Army Reserve Drill Sergeants set the standards for Soldiers competing in the Secretary of the Army, Army Reserve Career Counselor of the Year competition.
By Pfc. Chalon Hutson
Every Soldier in the Army remembers their basic training experience. Most of all, one of the highlights of that experience which they remember is their drill sergeants. With a commanding stature, loud booming voice and flat brimmed hat that make even the toughest Soldiers tremble; drill sergeants have been there to turn civilian’s into Soldiers.
None represents drill sergeants better than the reservists from the 485th Regiment, 98th Division Training Unit, who assisted in the 2011 Secretary of the Army, Army Reserve Career Counselor of the Year Award competition which took place at Fort Benning, GA between Sept. 19 through 23.
Their mission was to assist in all ways which a drill sergeant could, whether it be conducting warrior task or a physical fitness test.
“We are our own entity; our own special branch,” said Drill Sergeant Alexander Mosley about the independence of the Drill Sergeant Corps.
The drill sergeant hat is often considered the most important piece of the uniform, creating an intimidating image that no Soldier will forget.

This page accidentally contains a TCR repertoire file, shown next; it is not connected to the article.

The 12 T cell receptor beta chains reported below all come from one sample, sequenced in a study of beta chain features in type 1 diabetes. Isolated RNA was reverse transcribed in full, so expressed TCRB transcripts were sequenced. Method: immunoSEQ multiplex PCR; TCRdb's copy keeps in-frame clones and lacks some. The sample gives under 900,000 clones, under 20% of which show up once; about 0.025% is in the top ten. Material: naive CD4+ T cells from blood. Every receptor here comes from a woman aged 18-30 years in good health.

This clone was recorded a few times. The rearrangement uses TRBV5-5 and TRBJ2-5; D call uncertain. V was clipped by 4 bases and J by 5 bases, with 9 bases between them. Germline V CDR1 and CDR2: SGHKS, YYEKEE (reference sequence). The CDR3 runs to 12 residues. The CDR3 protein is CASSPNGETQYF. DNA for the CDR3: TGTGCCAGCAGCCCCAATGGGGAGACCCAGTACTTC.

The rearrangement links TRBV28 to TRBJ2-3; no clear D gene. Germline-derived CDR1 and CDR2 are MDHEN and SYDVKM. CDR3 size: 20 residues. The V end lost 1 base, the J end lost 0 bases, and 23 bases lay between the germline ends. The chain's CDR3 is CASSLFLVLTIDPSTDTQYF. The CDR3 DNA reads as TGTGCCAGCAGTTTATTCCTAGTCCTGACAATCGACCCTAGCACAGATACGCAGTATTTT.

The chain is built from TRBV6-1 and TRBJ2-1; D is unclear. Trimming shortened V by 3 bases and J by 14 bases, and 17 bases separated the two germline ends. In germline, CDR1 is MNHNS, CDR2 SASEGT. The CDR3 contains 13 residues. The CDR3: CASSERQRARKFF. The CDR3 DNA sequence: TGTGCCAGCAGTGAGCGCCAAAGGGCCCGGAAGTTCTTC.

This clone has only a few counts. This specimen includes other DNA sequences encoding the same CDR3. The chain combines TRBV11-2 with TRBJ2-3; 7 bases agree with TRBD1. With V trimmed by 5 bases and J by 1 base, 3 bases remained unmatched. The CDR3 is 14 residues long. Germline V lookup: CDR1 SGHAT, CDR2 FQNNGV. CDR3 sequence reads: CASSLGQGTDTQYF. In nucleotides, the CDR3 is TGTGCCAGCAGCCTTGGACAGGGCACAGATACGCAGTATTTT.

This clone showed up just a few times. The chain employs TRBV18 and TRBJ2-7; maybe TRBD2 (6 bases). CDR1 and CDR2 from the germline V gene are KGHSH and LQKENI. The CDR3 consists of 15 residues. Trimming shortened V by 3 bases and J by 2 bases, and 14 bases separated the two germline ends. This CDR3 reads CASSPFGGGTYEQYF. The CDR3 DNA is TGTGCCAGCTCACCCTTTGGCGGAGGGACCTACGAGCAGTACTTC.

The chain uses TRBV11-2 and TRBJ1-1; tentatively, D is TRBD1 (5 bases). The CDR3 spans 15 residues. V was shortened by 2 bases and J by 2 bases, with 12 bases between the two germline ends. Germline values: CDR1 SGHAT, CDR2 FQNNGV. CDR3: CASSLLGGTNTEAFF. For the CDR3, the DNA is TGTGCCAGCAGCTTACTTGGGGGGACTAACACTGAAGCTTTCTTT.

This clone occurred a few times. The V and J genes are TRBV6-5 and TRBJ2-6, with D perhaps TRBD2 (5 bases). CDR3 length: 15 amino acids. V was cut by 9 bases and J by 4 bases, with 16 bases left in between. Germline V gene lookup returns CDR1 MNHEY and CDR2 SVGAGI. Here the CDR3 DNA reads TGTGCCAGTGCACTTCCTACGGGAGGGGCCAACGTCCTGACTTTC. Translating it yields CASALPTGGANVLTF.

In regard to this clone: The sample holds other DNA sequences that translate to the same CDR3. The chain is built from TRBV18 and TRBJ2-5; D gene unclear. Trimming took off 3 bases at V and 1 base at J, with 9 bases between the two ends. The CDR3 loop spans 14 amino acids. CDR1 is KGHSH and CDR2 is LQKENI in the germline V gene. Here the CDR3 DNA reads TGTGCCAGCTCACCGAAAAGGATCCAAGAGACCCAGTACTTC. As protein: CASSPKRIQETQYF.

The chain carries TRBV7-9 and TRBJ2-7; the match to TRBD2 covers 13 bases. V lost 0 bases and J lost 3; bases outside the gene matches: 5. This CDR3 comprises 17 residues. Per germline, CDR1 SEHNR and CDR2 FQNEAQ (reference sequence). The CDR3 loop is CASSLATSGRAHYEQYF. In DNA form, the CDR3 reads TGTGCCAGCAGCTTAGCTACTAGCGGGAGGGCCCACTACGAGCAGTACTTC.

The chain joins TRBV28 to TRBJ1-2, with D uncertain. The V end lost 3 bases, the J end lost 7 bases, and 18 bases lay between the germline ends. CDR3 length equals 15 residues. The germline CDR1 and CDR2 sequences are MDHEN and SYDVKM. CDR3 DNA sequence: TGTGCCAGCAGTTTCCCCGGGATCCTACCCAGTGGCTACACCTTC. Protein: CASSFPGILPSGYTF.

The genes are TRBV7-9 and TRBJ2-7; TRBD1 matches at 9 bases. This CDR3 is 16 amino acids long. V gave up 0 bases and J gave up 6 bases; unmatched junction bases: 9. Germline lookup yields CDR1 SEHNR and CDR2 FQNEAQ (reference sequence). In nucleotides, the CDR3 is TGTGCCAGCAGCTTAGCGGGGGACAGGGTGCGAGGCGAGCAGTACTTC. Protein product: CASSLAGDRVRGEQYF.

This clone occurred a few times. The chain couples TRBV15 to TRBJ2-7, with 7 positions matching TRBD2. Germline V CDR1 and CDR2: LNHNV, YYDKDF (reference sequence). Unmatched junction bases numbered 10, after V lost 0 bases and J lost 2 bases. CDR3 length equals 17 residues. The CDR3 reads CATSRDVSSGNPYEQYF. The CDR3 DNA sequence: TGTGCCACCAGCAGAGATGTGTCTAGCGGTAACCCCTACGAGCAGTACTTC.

“The campaign hat is the signature piece of a drill sergeant’s [uniform]. Throughout anyone’s Army career, they will always remember the drill sergeant,” Mosley said. “You know if you see the hat; you are going to hear the loud thunder’s roar coming right behind you.”
Becoming a drill sergeant is a challenge all on its own. Candidates go through rigorous training, which some consider more difficult than initial basic training itself.
“Some of the training we go through; you have to keep in mind that you are going to be training basic training Soldiers. So it is like going through basic training all over again,” he said.
Drill Sergeant Ralph Allen, an 18 year Army veteran, spoke on what he learned while becoming a drill sergeant and what he hopes to impose upon Soldiers he trains.
“I learned to withstand different situations, how to manage life, in general and how to take care of Soldiers,” Allen said. “Don’t take life for granted. Try to be all they can be.”
“You have to get them in the mindset of ‘Now I am in the Army,’” Mosley described about his experience will basic trainees. “So, you have to break down the civilian and rebuild them back up into the Soldier.”
Overall, these drill instructors help keep the Army values instilled upon Soldiers now and in the future. Only the best can have the honor to wear the drill sergeant hat, in order to maintain the strong Army we have today.
“You have to be physically fit… You have to have good leadership qualities. You have to live all the Army values and you have to be one to go up and beyond the call of duty,” Mosley said.